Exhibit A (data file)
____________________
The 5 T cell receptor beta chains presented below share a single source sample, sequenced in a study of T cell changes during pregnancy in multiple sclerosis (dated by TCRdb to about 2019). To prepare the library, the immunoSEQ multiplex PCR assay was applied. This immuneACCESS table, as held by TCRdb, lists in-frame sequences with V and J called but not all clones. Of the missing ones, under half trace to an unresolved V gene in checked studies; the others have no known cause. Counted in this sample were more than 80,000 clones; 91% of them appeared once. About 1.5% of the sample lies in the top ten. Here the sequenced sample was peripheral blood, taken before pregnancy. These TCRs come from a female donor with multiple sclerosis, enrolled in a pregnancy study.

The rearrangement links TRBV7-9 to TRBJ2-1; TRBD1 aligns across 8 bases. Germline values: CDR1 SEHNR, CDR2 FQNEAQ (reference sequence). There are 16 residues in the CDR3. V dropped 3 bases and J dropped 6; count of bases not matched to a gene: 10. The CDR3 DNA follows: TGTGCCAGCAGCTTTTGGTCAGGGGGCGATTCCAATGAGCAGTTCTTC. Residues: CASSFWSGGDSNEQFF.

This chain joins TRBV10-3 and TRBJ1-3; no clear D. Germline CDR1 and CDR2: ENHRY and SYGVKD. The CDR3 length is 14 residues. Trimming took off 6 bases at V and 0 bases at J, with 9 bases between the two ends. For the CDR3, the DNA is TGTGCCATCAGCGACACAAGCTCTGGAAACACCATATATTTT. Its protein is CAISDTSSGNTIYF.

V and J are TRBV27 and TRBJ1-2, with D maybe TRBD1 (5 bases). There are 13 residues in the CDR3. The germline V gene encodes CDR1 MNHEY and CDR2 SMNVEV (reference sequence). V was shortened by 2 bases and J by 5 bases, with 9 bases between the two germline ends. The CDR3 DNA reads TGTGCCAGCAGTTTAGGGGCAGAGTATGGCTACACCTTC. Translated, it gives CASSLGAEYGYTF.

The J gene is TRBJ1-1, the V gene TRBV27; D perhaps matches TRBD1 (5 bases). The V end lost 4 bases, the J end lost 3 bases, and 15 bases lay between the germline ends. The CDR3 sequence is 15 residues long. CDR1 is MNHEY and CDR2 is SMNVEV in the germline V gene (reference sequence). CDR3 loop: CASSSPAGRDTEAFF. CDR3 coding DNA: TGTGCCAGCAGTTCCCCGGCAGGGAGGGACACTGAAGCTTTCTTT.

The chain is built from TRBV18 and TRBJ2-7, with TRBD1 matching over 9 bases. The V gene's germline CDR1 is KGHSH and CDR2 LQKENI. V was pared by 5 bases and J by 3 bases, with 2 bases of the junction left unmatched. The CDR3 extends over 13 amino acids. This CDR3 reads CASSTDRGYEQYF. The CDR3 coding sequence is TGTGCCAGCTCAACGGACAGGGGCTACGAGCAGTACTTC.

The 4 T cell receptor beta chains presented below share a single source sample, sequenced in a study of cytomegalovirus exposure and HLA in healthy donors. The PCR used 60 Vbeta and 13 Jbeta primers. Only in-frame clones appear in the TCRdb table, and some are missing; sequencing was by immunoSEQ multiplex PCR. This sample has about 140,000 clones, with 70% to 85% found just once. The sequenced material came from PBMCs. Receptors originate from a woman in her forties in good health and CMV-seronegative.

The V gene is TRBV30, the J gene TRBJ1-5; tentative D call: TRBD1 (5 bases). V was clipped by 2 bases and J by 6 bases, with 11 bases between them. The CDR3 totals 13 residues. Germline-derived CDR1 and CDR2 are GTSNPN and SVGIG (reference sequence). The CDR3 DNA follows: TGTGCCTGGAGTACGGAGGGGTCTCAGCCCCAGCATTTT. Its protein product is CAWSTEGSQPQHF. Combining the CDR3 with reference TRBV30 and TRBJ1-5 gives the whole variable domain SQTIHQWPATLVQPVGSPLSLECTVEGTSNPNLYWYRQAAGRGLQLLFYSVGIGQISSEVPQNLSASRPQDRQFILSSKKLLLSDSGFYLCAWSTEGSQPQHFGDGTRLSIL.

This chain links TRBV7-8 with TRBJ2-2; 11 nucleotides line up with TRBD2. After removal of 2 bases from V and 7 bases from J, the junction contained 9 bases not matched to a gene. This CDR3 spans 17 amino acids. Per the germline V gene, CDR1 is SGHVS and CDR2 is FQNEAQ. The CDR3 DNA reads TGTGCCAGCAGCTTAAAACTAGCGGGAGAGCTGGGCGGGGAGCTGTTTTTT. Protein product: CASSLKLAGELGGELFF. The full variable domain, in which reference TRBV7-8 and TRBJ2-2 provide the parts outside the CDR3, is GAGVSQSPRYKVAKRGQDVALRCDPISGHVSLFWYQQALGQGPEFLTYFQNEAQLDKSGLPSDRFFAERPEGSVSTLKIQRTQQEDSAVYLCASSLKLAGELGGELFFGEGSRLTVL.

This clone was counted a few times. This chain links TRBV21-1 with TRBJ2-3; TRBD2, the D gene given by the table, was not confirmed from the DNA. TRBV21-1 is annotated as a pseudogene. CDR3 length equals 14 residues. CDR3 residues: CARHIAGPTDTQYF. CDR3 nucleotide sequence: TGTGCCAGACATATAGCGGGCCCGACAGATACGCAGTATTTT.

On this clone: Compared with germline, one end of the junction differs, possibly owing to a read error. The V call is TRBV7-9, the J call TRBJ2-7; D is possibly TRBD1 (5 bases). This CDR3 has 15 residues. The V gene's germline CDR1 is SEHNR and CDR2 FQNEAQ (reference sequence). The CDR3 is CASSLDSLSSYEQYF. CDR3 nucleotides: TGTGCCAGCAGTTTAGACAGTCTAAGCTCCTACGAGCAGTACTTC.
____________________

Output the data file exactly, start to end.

The 5 T cell receptor beta chains presented below share a single source sample, sequenced in a study of T cell changes during pregnancy in multiple sclerosis (dated by TCRdb to about 2019). To prepare the library, the immunoSEQ multiplex PCR assay was applied. This immuneACCESS table, as held by TCRdb, lists in-frame sequences with V and J called but not all clones. Of the missing ones, under half trace to an unresolved V gene in checked studies; the others have no known cause. Counted in this sample were more than 80,000 clones; 91% of them appeared once. About 1.5% of the sample lies in the top ten. Here the sequenced sample was peripheral blood, taken before pregnancy. These TCRs come from a female donor with multiple sclerosis, enrolled in a pregnancy study.

The rearrangement links TRBV7-9 to TRBJ2-1; TRBD1 aligns across 8 bases. Germline values: CDR1 SEHNR, CDR2 FQNEAQ (reference sequence). There are 16 residues in the CDR3. V dropped 3 bases and J dropped 6; count of bases not matched to a gene: 10. The CDR3 DNA follows: TGTGCCAGCAGCTTTTGGTCAGGGGGCGATTCCAATGAGCAGTTCTTC. Residues: CASSFWSGGDSNEQFF.

This chain joins TRBV10-3 and TRBJ1-3; no clear D. Germline CDR1 and CDR2: ENHRY and SYGVKD. The CDR3 length is 14 residues. Trimming took off 6 bases at V and 0 bases at J, with 9 bases between the two ends. For the CDR3, the DNA is TGTGCCATCAGCGACACAAGCTCTGGAAACACCATATATTTT. Its protein is CAISDTSSGNTIYF.

V and J are TRBV27 and TRBJ1-2, with D maybe TRBD1 (5 bases). There are 13 residues in the CDR3. The germline V gene encodes CDR1 MNHEY and CDR2 SMNVEV (reference sequence). V was shortened by 2 bases and J by 5 bases, with 9 bases between the two germline ends. The CDR3 DNA reads TGTGCCAGCAGTTTAGGGGCAGAGTATGGCTACACCTTC. Translated, it gives CASSLGAEYGYTF.

The J gene is TRBJ1-1, the V gene TRBV27; D perhaps matches TRBD1 (5 bases). The V end lost 4 bases, the J end lost 3 bases, and 15 bases lay between the germline ends. The CDR3 sequence is 15 residues long. CDR1 is MNHEY and CDR2 is SMNVEV in the germline V gene (reference sequence). CDR3 loop: CASSSPAGRDTEAFF. CDR3 coding DNA: TGTGCCAGCAGTTCCCCGGCAGGGAGGGACACTGAAGCTTTCTTT.

The chain is built from TRBV18 and TRBJ2-7, with TRBD1 matching over 9 bases. The V gene's germline CDR1 is KGHSH and CDR2 LQKENI. V was pared by 5 bases and J by 3 bases, with 2 bases of the junction left unmatched. The CDR3 extends over 13 amino acids. This CDR3 reads CASSTDRGYEQYF. The CDR3 coding sequence is TGTGCCAGCTCAACGGACAGGGGCTACGAGCAGTACTTC.

The 4 T cell receptor beta chains presented below share a single source sample, sequenced in a study of cytomegalovirus exposure and HLA in healthy donors. The PCR used 60 Vbeta and 13 Jbeta primers. Only in-frame clones appear in the TCRdb table, and some are missing; sequencing was by immunoSEQ multiplex PCR. This sample has about 140,000 clones, with 70% to 85% found just once. The sequenced material came from PBMCs. Receptors originate from a woman in her forties in good health and CMV-seronegative.

The V gene is TRBV30, the J gene TRBJ1-5; tentative D call: TRBD1 (5 bases). V was clipped by 2 bases and J by 6 bases, with 11 bases between them. The CDR3 totals 13 residues. Germline-derived CDR1 and CDR2 are GTSNPN and SVGIG (reference sequence). The CDR3 DNA follows: TGTGCCTGGAGTACGGAGGGGTCTCAGCCCCAGCATTTT. Its protein product is CAWSTEGSQPQHF. Combining the CDR3 with reference TRBV30 and TRBJ1-5 gives the whole variable domain SQTIHQWPATLVQPVGSPLSLECTVEGTSNPNLYWYRQAAGRGLQLLFYSVGIGQISSEVPQNLSASRPQDRQFILSSKKLLLSDSGFYLCAWSTEGSQPQHFGDGTRLSIL.

This chain links TRBV7-8 with TRBJ2-2; 11 nucleotides line up with TRBD2. After removal of 2 bases from V and 7 bases from J, the junction contained 9 bases not matched to a gene. This CDR3 spans 17 amino acids. Per the germline V gene, CDR1 is SGHVS and CDR2 is FQNEAQ. The CDR3 DNA reads TGTGCCAGCAGCTTAAAACTAGCGGGAGAGCTGGGCGGGGAGCTGTTTTTT. Protein product: CASSLKLAGELGGELFF. The full variable domain, in which reference TRBV7-8 and TRBJ2-2 provide the parts outside the CDR3, is GAGVSQSPRYKVAKRGQDVALRCDPISGHVSLFWYQQALGQGPEFLTYFQNEAQLDKSGLPSDRFFAERPEGSVSTLKIQRTQQEDSAVYLCASSLKLAGELGGELFFGEGSRLTVL.

This clone was counted a few times. This chain links TRBV21-1 with TRBJ2-3; TRBD2, the D gene given by the table, was not confirmed from the DNA. TRBV21-1 is annotated as a pseudogene. CDR3 length equals 14 residues. CDR3 residues: CARHIAGPTDTQYF. CDR3 nucleotide sequence: TGTGCCAGACATATAGCGGGCCCGACAGATACGCAGTATTTT.

On this clone: Compared with germline, one end of the junction differs, possibly owing to a read error. The V call is TRBV7-9, the J call TRBJ2-7; D is possibly TRBD1 (5 bases). This CDR3 has 15 residues. The V gene's germline CDR1 is SEHNR and CDR2 FQNEAQ (reference sequence). The CDR3 is CASSLDSLSSYEQYF. CDR3 nucleotides: TGTGCCAGCAGTTTAGACAGTCTAAGCTCCTACGAGCAGTACTTC.